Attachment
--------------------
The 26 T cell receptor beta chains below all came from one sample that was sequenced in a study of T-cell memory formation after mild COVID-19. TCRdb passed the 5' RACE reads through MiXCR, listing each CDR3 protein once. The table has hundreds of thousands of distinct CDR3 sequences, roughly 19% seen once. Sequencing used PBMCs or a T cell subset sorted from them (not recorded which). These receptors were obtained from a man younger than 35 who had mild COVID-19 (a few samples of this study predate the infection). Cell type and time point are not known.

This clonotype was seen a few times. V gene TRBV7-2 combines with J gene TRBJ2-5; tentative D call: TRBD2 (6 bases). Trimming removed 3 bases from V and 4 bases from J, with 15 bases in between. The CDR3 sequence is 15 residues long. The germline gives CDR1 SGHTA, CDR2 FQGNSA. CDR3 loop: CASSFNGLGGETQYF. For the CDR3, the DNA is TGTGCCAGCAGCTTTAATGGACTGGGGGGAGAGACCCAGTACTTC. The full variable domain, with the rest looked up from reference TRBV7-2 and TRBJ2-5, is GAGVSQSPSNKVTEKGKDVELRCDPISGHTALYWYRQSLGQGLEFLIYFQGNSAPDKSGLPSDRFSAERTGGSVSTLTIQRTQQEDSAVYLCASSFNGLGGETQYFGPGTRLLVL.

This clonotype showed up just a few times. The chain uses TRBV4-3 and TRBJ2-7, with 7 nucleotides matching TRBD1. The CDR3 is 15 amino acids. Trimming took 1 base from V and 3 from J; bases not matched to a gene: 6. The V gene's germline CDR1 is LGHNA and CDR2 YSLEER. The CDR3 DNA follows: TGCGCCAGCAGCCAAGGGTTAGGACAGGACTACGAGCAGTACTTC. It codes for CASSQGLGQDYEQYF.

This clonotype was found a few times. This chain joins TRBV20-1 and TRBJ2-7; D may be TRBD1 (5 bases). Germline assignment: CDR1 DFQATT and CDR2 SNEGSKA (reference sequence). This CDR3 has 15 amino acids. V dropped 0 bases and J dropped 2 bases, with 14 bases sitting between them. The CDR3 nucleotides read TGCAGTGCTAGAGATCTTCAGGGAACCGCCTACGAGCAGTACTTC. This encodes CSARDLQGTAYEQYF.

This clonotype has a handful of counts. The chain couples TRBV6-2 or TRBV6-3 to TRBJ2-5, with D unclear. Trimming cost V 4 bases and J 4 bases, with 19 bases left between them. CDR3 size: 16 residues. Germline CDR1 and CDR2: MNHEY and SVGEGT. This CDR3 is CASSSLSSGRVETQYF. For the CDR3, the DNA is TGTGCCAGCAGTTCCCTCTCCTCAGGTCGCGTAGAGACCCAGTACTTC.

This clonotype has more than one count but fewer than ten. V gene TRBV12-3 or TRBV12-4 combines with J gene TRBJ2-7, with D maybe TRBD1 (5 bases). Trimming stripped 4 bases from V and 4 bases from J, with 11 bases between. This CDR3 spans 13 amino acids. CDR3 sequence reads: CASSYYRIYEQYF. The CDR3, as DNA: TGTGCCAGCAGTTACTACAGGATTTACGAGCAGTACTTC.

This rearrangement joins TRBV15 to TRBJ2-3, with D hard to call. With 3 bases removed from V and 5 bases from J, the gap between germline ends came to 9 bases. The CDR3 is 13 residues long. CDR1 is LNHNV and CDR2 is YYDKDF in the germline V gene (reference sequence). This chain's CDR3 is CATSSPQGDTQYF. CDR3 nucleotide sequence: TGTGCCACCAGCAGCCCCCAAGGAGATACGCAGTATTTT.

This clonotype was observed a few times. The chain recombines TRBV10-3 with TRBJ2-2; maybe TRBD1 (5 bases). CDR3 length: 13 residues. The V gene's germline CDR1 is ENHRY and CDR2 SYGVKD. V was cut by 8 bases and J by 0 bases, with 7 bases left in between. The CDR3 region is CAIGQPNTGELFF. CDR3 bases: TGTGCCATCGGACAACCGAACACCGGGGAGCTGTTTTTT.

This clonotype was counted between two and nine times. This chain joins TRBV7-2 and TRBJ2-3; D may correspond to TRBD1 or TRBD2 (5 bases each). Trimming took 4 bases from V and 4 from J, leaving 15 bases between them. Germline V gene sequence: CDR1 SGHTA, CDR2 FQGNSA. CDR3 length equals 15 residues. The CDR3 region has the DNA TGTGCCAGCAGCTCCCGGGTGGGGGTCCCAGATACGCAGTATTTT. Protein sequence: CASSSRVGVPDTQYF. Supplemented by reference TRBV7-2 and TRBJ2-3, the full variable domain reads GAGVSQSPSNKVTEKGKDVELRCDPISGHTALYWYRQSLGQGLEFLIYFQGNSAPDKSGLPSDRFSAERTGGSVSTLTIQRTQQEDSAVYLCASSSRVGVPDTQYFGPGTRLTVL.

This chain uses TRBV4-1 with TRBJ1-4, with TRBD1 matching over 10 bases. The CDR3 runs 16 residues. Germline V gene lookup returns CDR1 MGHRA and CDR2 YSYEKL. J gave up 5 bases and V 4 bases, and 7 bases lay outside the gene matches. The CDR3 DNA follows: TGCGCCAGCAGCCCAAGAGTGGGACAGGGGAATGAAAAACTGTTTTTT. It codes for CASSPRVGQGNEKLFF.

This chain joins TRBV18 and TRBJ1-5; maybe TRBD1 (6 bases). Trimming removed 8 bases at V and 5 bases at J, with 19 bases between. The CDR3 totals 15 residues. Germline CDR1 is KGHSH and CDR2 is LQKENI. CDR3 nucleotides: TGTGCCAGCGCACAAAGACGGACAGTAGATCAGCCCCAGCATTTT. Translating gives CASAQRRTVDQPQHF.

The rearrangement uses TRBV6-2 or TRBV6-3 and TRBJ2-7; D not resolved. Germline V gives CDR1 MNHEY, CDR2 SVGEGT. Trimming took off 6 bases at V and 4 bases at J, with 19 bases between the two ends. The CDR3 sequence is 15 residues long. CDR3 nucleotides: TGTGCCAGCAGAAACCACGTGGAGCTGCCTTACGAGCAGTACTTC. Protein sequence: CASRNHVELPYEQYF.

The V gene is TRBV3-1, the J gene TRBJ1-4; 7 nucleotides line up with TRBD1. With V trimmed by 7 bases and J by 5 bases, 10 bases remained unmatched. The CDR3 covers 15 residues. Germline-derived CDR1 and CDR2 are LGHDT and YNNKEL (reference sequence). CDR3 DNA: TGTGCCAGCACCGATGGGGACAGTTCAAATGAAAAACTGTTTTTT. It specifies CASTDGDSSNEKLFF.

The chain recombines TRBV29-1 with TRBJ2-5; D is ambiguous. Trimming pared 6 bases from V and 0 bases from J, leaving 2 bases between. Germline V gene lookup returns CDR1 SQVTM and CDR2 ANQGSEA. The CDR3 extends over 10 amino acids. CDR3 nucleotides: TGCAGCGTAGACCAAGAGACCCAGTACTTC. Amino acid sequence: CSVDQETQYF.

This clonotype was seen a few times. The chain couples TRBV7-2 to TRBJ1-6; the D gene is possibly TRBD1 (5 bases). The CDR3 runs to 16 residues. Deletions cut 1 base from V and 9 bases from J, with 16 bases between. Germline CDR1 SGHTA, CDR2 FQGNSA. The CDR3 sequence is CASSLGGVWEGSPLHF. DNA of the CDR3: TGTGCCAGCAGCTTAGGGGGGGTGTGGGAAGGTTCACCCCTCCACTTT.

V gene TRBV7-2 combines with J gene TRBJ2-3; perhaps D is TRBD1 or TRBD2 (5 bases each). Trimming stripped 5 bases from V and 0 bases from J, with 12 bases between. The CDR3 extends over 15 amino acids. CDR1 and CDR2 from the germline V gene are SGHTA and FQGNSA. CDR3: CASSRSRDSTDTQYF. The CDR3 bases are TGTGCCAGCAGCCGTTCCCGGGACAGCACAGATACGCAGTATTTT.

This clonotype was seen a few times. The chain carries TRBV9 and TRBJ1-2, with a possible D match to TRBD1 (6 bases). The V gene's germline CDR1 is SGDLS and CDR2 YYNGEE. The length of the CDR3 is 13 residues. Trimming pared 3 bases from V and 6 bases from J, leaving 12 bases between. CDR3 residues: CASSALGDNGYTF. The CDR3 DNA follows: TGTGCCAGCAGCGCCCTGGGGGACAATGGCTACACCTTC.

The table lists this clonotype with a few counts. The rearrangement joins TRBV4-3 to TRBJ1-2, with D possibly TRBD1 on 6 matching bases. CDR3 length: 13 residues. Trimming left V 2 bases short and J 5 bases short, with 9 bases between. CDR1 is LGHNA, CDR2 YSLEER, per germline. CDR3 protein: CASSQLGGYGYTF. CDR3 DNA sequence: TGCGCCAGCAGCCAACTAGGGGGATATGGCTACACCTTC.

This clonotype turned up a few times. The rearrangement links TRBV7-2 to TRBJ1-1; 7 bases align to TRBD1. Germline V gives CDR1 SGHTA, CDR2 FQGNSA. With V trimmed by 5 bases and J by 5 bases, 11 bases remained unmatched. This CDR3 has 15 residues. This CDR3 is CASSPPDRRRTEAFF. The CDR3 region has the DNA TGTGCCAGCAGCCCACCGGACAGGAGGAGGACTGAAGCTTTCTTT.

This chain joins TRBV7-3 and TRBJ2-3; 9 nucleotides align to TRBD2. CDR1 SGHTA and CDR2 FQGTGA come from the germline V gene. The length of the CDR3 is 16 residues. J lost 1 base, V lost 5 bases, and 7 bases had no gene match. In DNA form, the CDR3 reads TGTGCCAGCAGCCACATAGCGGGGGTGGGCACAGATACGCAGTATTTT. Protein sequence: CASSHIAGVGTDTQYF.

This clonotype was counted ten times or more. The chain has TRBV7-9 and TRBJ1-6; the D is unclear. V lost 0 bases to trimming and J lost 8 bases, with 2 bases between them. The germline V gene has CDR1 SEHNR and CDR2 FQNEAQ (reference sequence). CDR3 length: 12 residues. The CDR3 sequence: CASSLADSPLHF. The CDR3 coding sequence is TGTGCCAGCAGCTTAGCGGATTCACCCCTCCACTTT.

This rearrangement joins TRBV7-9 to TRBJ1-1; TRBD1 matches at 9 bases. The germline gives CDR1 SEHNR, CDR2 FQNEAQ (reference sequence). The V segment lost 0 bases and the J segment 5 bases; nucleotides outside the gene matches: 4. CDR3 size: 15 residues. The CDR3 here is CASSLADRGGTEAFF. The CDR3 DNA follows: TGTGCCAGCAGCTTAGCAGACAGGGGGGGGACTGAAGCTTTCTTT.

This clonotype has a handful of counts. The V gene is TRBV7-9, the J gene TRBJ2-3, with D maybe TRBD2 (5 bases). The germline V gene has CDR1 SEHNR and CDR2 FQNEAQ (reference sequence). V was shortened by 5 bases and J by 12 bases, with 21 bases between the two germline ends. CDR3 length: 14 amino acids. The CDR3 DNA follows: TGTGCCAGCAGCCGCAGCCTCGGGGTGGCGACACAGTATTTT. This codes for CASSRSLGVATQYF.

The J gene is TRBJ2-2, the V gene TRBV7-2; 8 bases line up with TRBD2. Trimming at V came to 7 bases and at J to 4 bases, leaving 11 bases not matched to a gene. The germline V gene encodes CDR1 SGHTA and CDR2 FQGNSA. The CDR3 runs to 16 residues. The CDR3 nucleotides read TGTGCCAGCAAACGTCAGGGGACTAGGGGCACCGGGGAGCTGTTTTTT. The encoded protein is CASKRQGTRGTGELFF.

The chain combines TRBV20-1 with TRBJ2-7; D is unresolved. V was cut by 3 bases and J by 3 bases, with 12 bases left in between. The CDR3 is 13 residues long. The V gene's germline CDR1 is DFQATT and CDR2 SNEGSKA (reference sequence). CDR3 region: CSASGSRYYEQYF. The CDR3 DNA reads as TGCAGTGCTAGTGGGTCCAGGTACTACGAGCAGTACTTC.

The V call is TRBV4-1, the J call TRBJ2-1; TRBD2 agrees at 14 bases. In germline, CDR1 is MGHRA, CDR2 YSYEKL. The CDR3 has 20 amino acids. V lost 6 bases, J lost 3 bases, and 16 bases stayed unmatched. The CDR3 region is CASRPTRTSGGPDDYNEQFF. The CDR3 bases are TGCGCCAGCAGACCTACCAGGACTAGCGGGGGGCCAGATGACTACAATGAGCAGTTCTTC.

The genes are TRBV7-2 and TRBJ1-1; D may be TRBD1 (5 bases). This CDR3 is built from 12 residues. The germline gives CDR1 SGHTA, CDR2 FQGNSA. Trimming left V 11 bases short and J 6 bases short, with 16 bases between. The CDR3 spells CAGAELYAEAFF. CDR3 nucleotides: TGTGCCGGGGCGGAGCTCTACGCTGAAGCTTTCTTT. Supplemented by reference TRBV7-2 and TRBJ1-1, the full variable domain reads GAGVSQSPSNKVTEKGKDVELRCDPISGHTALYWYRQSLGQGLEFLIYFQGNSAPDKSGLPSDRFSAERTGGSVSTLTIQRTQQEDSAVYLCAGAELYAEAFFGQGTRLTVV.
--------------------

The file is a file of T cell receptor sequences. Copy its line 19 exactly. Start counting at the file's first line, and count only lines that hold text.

This clonotype turned up a few times. The rearrangement links TRBV7-2 to TRBJ1-1; 7 bases align to TRBD1. Germline V gives CDR1 SGHTA, CDR2 FQGNSA. With V trimmed by 5 bases and J by 5 bases, 11 bases remained unmatched. This CDR3 has 15 residues. This CDR3 is CASSPPDRRRTEAFF. The CDR3 region has the DNA TGTGCCAGCAGCCCACCGGACAGGAGGAGGACTGAAGCTTTCTTT.